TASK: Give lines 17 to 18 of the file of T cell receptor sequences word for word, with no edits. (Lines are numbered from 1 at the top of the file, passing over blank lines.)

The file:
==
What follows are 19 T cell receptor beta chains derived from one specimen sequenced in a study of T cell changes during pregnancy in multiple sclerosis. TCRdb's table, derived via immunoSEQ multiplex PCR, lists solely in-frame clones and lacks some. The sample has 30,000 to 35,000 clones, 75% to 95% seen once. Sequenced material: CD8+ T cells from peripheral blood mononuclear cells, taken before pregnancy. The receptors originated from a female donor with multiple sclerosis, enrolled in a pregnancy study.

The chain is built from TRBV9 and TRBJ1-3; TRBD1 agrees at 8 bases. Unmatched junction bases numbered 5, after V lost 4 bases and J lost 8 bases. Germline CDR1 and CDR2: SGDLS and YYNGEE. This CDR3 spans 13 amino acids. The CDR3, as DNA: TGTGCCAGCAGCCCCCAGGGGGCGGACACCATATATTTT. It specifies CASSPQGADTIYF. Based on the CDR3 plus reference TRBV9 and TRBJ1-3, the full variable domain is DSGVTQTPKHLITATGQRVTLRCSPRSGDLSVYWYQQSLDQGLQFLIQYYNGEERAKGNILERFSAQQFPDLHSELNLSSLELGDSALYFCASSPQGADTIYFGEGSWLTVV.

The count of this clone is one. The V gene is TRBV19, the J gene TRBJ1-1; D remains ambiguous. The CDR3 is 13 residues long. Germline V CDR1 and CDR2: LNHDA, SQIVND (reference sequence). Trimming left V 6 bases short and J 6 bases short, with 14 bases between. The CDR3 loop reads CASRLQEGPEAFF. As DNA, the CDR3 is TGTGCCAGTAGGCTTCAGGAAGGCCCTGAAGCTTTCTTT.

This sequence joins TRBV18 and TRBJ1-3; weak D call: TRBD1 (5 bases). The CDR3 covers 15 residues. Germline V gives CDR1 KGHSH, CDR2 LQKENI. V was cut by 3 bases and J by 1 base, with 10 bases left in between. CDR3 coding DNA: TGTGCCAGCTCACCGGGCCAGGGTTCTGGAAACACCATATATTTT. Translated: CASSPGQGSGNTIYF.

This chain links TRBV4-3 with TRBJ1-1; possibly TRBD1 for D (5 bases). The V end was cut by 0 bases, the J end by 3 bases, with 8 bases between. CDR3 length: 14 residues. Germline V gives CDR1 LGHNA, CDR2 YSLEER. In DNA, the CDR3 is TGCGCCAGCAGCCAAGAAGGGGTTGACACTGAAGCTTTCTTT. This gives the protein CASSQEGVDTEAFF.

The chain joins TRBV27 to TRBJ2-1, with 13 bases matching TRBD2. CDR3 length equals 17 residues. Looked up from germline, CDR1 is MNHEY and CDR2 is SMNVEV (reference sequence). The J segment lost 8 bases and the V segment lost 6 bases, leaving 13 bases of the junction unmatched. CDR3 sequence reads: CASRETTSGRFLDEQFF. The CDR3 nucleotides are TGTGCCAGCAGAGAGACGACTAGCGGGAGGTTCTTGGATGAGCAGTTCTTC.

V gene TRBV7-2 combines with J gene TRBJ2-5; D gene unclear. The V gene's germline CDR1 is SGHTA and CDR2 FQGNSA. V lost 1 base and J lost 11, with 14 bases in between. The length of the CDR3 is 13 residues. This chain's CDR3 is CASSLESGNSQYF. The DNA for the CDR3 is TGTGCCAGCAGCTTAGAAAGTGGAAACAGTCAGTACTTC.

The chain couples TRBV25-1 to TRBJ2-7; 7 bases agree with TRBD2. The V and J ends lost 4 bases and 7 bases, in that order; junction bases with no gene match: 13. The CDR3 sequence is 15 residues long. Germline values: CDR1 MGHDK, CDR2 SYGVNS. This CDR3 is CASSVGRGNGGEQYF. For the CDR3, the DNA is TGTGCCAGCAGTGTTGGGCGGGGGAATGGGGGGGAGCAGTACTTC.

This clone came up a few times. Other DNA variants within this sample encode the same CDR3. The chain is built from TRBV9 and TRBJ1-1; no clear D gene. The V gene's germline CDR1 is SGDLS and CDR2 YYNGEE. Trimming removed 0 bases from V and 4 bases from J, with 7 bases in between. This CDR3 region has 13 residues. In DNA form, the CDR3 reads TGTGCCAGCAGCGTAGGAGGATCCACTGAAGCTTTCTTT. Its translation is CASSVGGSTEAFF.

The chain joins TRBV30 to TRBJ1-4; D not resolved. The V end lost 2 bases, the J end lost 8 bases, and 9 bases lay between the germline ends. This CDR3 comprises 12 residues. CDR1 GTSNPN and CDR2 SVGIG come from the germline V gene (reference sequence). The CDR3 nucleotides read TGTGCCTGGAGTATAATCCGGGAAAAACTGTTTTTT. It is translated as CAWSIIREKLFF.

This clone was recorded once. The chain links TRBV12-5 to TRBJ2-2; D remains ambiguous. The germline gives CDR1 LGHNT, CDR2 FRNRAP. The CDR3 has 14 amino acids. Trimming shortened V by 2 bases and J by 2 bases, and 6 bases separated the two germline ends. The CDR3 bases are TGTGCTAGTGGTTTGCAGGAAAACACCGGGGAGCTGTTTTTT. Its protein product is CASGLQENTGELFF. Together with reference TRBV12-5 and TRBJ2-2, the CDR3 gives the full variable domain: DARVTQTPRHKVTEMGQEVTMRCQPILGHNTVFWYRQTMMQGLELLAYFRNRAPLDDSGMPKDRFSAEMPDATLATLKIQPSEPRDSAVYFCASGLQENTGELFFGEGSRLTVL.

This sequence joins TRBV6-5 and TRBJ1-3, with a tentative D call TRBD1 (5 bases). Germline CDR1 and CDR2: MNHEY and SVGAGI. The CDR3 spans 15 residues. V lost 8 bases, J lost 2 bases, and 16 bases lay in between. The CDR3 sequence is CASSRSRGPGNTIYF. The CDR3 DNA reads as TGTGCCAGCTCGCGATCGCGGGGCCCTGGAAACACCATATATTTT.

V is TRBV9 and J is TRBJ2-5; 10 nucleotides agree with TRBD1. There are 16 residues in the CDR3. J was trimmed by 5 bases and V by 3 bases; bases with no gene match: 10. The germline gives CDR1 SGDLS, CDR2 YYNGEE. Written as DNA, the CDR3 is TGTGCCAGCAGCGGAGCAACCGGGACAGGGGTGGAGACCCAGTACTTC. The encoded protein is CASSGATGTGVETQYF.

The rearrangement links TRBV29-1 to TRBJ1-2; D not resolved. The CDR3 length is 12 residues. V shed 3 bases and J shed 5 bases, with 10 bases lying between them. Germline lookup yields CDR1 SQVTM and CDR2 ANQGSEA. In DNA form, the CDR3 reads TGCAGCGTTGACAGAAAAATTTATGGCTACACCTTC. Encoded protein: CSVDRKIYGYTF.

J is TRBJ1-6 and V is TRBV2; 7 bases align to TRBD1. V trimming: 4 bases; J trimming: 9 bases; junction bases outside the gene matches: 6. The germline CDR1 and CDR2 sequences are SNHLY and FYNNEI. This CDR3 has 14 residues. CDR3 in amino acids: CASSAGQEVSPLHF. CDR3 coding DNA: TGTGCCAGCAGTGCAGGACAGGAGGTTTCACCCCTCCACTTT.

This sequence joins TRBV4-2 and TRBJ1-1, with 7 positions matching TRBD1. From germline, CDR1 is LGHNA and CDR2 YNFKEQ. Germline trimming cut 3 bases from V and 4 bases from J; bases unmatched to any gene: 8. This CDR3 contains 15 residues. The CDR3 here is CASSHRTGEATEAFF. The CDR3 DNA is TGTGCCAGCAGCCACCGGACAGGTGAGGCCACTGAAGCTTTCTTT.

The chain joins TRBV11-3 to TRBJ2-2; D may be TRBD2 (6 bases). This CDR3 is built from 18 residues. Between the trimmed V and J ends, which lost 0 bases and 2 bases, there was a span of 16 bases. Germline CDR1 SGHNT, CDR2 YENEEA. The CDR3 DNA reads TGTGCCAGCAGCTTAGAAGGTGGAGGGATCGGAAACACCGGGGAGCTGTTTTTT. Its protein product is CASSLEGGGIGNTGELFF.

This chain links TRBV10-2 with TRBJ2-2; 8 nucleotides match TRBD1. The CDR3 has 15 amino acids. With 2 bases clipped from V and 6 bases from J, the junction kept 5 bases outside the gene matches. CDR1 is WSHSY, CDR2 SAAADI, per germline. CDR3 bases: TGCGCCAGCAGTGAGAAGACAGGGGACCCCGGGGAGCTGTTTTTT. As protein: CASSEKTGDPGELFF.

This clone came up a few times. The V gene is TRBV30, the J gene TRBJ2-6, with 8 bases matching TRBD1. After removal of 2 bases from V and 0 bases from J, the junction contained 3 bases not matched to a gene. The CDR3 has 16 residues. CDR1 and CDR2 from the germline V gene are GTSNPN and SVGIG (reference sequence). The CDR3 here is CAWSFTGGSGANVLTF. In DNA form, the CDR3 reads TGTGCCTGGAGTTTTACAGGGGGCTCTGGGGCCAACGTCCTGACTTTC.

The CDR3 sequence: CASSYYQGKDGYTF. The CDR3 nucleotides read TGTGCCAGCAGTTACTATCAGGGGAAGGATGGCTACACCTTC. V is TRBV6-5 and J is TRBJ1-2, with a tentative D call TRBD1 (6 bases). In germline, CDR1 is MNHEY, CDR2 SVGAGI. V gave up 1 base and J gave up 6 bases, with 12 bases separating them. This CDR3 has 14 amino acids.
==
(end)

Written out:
The chain joins TRBV11-3 to TRBJ2-2; D may be TRBD2 (6 bases). This CDR3 is built from 18 residues. Between the trimmed V and J ends, which lost 0 bases and 2 bases, there was a span of 16 bases. Germline CDR1 SGHNT, CDR2 YENEEA. The CDR3 DNA reads TGTGCCAGCAGCTTAGAAGGTGGAGGGATCGGAAACACCGGGGAGCTGTTTTTT. Its protein product is CASSLEGGGIGNTGELFF.

This chain links TRBV10-2 with TRBJ2-2; 8 nucleotides match TRBD1. The CDR3 has 15 amino acids. With 2 bases clipped from V and 6 bases from J, the junction kept 5 bases outside the gene matches. CDR1 is WSHSY, CDR2 SAAADI, per germline. CDR3 bases: TGCGCCAGCAGTGAGAAGACAGGGGACCCCGGGGAGCTGTTTTTT. As protein: CASSEKTGDPGELFF.